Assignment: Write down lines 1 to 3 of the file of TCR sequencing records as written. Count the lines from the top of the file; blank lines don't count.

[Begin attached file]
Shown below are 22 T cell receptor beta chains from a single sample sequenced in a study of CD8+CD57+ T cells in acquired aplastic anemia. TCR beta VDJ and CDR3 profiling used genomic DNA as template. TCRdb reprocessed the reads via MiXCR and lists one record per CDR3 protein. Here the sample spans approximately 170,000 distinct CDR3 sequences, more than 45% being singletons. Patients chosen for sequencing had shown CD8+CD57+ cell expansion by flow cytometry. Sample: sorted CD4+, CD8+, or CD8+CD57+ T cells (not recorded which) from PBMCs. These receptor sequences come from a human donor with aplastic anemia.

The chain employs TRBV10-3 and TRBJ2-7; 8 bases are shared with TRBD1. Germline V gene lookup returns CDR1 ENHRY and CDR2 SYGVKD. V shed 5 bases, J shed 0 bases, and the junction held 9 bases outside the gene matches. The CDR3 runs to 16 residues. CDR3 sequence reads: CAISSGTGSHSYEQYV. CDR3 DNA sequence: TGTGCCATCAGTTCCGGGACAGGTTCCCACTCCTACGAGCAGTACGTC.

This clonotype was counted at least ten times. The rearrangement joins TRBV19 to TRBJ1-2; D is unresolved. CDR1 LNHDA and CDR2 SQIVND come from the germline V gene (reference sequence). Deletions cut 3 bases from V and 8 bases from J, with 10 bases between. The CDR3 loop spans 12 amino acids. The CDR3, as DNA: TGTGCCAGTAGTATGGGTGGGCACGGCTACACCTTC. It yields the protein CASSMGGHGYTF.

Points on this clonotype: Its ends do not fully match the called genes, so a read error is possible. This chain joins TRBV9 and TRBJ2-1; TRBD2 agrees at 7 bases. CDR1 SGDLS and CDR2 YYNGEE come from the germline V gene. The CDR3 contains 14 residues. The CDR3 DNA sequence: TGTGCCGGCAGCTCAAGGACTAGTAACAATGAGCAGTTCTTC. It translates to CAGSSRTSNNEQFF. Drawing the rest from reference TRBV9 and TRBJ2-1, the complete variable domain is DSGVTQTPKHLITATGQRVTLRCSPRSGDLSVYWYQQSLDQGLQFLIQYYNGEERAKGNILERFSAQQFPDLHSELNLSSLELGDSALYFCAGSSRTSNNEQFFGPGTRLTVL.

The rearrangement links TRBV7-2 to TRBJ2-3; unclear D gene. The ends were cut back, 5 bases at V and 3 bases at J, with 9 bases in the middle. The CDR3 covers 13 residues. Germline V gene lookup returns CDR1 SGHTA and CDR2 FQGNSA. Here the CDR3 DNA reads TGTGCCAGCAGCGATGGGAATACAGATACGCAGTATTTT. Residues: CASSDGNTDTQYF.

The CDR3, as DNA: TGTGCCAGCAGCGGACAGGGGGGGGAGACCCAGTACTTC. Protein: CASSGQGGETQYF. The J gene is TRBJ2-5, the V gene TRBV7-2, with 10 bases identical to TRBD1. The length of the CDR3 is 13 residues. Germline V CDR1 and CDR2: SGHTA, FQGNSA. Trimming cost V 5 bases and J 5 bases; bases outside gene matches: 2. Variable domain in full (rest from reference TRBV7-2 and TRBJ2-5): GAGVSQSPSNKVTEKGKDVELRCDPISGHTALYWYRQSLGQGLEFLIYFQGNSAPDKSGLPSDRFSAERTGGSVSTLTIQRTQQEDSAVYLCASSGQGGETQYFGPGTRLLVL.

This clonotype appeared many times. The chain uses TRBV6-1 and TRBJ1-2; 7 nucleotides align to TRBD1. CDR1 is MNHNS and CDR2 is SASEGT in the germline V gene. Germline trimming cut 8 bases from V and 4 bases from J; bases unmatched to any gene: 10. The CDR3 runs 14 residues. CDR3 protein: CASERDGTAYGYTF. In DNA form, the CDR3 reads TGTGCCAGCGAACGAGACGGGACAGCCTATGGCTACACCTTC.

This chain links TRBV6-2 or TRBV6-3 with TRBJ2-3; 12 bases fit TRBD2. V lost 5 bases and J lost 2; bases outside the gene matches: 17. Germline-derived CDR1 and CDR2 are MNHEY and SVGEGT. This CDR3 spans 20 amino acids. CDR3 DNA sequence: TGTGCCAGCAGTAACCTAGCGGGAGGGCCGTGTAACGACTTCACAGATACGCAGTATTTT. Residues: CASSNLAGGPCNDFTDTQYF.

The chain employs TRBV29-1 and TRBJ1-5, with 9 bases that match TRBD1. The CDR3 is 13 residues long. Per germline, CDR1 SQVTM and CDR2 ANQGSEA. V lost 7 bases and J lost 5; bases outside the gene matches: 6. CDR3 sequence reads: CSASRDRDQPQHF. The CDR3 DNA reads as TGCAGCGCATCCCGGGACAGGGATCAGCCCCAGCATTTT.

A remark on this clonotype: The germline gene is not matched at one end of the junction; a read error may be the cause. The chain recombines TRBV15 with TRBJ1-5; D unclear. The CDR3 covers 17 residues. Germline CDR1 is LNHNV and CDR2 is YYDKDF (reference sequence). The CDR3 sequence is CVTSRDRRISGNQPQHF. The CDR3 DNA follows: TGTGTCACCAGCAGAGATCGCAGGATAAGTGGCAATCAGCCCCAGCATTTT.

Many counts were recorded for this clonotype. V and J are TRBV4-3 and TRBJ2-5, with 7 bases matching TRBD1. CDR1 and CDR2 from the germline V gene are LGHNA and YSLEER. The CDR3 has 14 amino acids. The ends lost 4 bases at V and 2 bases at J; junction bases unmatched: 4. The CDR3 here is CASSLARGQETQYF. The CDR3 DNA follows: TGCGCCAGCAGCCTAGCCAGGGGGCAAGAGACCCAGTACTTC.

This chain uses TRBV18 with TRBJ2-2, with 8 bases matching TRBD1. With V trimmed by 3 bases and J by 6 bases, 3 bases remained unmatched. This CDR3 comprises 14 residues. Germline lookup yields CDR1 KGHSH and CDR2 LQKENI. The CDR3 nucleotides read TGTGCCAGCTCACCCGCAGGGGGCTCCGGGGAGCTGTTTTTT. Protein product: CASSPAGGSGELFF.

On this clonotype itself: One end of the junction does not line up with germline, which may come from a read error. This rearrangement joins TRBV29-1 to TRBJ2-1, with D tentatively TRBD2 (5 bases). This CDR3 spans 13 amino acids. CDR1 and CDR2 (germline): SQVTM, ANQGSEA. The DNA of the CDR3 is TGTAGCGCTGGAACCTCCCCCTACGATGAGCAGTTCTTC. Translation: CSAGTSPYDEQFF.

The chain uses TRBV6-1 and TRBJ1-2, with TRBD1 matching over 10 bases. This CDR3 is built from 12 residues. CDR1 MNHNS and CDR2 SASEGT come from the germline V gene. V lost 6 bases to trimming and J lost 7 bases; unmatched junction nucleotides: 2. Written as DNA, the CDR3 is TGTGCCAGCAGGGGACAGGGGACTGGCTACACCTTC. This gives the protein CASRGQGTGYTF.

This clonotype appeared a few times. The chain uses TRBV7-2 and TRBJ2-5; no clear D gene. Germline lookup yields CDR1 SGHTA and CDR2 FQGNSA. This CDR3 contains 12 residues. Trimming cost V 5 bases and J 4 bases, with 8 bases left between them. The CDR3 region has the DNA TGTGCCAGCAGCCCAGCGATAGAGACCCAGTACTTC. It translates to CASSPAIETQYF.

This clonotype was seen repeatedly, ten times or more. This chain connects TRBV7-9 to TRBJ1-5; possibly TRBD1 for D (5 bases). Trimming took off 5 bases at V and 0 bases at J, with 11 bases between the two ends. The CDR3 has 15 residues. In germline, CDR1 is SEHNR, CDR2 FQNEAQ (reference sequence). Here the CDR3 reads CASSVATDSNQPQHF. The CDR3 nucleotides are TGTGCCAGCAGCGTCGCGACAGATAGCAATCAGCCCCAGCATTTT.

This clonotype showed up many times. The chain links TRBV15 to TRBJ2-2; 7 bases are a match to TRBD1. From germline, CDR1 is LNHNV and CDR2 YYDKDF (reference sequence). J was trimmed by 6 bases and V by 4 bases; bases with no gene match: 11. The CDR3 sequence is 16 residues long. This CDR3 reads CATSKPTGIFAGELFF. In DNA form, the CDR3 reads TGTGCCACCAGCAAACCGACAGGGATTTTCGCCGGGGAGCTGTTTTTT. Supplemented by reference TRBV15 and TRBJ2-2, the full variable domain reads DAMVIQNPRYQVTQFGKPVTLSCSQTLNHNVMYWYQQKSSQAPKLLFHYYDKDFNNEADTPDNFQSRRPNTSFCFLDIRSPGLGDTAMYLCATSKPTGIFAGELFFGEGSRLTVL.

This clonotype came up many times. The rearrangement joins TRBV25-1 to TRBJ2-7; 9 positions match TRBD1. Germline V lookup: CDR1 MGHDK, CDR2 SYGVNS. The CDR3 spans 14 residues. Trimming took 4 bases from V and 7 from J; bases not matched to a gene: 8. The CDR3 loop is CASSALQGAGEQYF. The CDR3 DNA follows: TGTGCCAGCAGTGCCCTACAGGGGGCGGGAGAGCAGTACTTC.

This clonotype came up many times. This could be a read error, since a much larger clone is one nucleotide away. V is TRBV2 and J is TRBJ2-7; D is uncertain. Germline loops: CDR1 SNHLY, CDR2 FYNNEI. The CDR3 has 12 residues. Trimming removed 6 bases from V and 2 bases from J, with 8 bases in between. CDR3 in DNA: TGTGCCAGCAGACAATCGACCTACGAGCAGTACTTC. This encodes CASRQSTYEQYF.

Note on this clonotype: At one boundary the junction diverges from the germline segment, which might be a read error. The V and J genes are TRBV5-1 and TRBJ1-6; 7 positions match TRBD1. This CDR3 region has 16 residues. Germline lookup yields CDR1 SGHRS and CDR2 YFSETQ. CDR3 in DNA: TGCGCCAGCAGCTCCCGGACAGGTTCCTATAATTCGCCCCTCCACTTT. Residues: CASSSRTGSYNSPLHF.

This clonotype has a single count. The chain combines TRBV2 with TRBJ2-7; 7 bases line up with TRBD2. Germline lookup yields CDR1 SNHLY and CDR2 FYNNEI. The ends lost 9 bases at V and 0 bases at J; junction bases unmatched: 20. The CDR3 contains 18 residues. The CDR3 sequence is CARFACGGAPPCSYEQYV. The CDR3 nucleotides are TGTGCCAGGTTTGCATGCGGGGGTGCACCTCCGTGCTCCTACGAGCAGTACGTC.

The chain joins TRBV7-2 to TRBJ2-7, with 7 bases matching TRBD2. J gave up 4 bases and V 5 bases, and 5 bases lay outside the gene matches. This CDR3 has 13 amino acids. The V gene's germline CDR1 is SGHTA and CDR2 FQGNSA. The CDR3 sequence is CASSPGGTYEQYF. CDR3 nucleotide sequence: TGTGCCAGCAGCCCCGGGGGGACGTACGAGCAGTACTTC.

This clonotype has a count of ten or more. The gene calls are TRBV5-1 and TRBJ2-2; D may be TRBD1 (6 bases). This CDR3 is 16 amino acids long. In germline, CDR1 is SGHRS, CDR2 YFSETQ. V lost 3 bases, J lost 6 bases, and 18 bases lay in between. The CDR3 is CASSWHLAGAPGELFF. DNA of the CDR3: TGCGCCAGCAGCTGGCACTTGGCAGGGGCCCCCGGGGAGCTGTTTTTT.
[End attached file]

Shown below are 22 T cell receptor beta chains from a single sample sequenced in a study of CD8+CD57+ T cells in acquired aplastic anemia. TCR beta VDJ and CDR3 profiling used genomic DNA as template. TCRdb reprocessed the reads via MiXCR and lists one record per CDR3 protein. Here the sample spans approximately 170,000 distinct CDR3 sequences, more than 45% being singletons. Patients chosen for sequencing had shown CD8+CD57+ cell expansion by flow cytometry. Sample: sorted CD4+, CD8+, or CD8+CD57+ T cells (not recorded which) from PBMCs. These receptor sequences come from a human donor with aplastic anemia.

The chain employs TRBV10-3 and TRBJ2-7; 8 bases are shared with TRBD1. Germline V gene lookup returns CDR1 ENHRY and CDR2 SYGVKD. V shed 5 bases, J shed 0 bases, and the junction held 9 bases outside the gene matches. The CDR3 runs to 16 residues. CDR3 sequence reads: CAISSGTGSHSYEQYV. CDR3 DNA sequence: TGTGCCATCAGTTCCGGGACAGGTTCCCACTCCTACGAGCAGTACGTC.

This clonotype was counted at least ten times. The rearrangement joins TRBV19 to TRBJ1-2; D is unresolved. CDR1 LNHDA and CDR2 SQIVND come from the germline V gene (reference sequence). Deletions cut 3 bases from V and 8 bases from J, with 10 bases between. The CDR3 loop spans 12 amino acids. The CDR3, as DNA: TGTGCCAGTAGTATGGGTGGGCACGGCTACACCTTC. It yields the protein CASSMGGHGYTF.